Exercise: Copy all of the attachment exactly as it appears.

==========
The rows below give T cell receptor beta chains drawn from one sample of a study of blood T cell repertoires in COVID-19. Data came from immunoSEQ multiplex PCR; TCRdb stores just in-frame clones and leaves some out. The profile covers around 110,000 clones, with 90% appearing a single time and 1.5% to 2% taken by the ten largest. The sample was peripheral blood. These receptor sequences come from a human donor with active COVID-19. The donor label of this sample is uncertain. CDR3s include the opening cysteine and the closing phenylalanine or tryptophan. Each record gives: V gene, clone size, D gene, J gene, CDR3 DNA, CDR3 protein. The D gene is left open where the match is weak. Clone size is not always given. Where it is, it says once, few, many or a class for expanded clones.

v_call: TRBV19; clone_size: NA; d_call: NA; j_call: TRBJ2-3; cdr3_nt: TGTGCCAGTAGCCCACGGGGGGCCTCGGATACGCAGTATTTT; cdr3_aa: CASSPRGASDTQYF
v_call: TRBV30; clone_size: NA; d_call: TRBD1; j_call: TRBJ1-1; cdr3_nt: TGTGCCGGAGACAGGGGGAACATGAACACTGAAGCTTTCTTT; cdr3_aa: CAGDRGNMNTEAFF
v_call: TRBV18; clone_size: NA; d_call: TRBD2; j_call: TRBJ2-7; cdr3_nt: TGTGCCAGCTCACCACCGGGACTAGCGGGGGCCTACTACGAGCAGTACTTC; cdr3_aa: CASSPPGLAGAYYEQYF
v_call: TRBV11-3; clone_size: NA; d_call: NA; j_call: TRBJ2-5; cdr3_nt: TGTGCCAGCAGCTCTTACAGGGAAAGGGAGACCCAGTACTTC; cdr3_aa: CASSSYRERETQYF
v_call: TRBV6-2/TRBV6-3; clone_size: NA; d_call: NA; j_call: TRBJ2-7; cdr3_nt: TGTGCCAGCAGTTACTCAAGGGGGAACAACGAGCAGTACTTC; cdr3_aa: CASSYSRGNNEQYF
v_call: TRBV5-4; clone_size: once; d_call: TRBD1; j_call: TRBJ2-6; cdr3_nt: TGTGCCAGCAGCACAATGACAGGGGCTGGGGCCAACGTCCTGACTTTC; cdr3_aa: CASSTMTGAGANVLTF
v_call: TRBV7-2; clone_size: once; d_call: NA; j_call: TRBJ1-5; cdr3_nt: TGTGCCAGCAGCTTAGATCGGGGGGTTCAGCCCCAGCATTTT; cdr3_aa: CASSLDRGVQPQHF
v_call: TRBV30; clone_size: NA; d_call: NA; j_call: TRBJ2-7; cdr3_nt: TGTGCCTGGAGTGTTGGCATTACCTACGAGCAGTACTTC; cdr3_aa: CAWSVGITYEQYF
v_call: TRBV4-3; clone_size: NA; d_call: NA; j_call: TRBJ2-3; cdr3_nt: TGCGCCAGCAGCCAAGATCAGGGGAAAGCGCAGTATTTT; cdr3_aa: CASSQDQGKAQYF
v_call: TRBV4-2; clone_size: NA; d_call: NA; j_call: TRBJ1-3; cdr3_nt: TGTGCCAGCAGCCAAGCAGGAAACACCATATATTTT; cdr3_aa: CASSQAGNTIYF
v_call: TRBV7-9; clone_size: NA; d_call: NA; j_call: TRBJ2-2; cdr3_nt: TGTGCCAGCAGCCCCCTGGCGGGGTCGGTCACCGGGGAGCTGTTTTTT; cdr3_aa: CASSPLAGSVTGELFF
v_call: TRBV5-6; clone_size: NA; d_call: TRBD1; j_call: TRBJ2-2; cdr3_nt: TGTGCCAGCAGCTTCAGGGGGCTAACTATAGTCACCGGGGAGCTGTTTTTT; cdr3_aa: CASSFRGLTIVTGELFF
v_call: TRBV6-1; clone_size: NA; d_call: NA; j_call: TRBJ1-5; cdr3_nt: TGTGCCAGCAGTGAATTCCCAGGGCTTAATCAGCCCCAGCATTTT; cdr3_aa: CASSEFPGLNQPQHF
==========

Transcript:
The rows below give T cell receptor beta chains drawn from one sample of a study of blood T cell repertoires in COVID-19. Data came from immunoSEQ multiplex PCR; TCRdb stores just in-frame clones and leaves some out. The profile covers around 110,000 clones, with 90% appearing a single time and 1.5% to 2% taken by the ten largest. The sample was peripheral blood. These receptor sequences come from a human donor with active COVID-19. The donor label of this sample is uncertain. CDR3s include the opening cysteine and the closing phenylalanine or tryptophan. Each record gives: V gene, clone size, D gene, J gene, CDR3 DNA, CDR3 protein. The D gene is left open where the match is weak. Clone size is not always given. Where it is, it says once, few, many or a class for expanded clones.

v_call: TRBV19; clone_size: NA; d_call: NA; j_call: TRBJ2-3; cdr3_nt: TGTGCCAGTAGCCCACGGGGGGCCTCGGATACGCAGTATTTT; cdr3_aa: CASSPRGASDTQYF
v_call: TRBV30; clone_size: NA; d_call: TRBD1; j_call: TRBJ1-1; cdr3_nt: TGTGCCGGAGACAGGGGGAACATGAACACTGAAGCTTTCTTT; cdr3_aa: CAGDRGNMNTEAFF
v_call: TRBV18; clone_size: NA; d_call: TRBD2; j_call: TRBJ2-7; cdr3_nt: TGTGCCAGCTCACCACCGGGACTAGCGGGGGCCTACTACGAGCAGTACTTC; cdr3_aa: CASSPPGLAGAYYEQYF
v_call: TRBV11-3; clone_size: NA; d_call: NA; j_call: TRBJ2-5; cdr3_nt: TGTGCCAGCAGCTCTTACAGGGAAAGGGAGACCCAGTACTTC; cdr3_aa: CASSSYRERETQYF
v_call: TRBV6-2/TRBV6-3; clone_size: NA; d_call: NA; j_call: TRBJ2-7; cdr3_nt: TGTGCCAGCAGTTACTCAAGGGGGAACAACGAGCAGTACTTC; cdr3_aa: CASSYSRGNNEQYF
v_call: TRBV5-4; clone_size: once; d_call: TRBD1; j_call: TRBJ2-6; cdr3_nt: TGTGCCAGCAGCACAATGACAGGGGCTGGGGCCAACGTCCTGACTTTC; cdr3_aa: CASSTMTGAGANVLTF
v_call: TRBV7-2; clone_size: once; d_call: NA; j_call: TRBJ1-5; cdr3_nt: TGTGCCAGCAGCTTAGATCGGGGGGTTCAGCCCCAGCATTTT; cdr3_aa: CASSLDRGVQPQHF
v_call: TRBV30; clone_size: NA; d_call: NA; j_call: TRBJ2-7; cdr3_nt: TGTGCCTGGAGTGTTGGCATTACCTACGAGCAGTACTTC; cdr3_aa: CAWSVGITYEQYF
v_call: TRBV4-3; clone_size: NA; d_call: NA; j_call: TRBJ2-3; cdr3_nt: TGCGCCAGCAGCCAAGATCAGGGGAAAGCGCAGTATTTT; cdr3_aa: CASSQDQGKAQYF
v_call: TRBV4-2; clone_size: NA; d_call: NA; j_call: TRBJ1-3; cdr3_nt: TGTGCCAGCAGCCAAGCAGGAAACACCATATATTTT; cdr3_aa: CASSQAGNTIYF
v_call: TRBV7-9; clone_size: NA; d_call: NA; j_call: TRBJ2-2; cdr3_nt: TGTGCCAGCAGCCCCCTGGCGGGGTCGGTCACCGGGGAGCTGTTTTTT; cdr3_aa: CASSPLAGSVTGELFF
v_call: TRBV5-6; clone_size: NA; d_call: TRBD1; j_call: TRBJ2-2; cdr3_nt: TGTGCCAGCAGCTTCAGGGGGCTAACTATAGTCACCGGGGAGCTGTTTTTT; cdr3_aa: CASSFRGLTIVTGELFF
v_call: TRBV6-1; clone_size: NA; d_call: NA; j_call: TRBJ1-5; cdr3_nt: TGTGCCAGCAGTGAATTCCCAGGGCTTAATCAGCCCCAGCATTTT; cdr3_aa: CASSEFPGLNQPQHF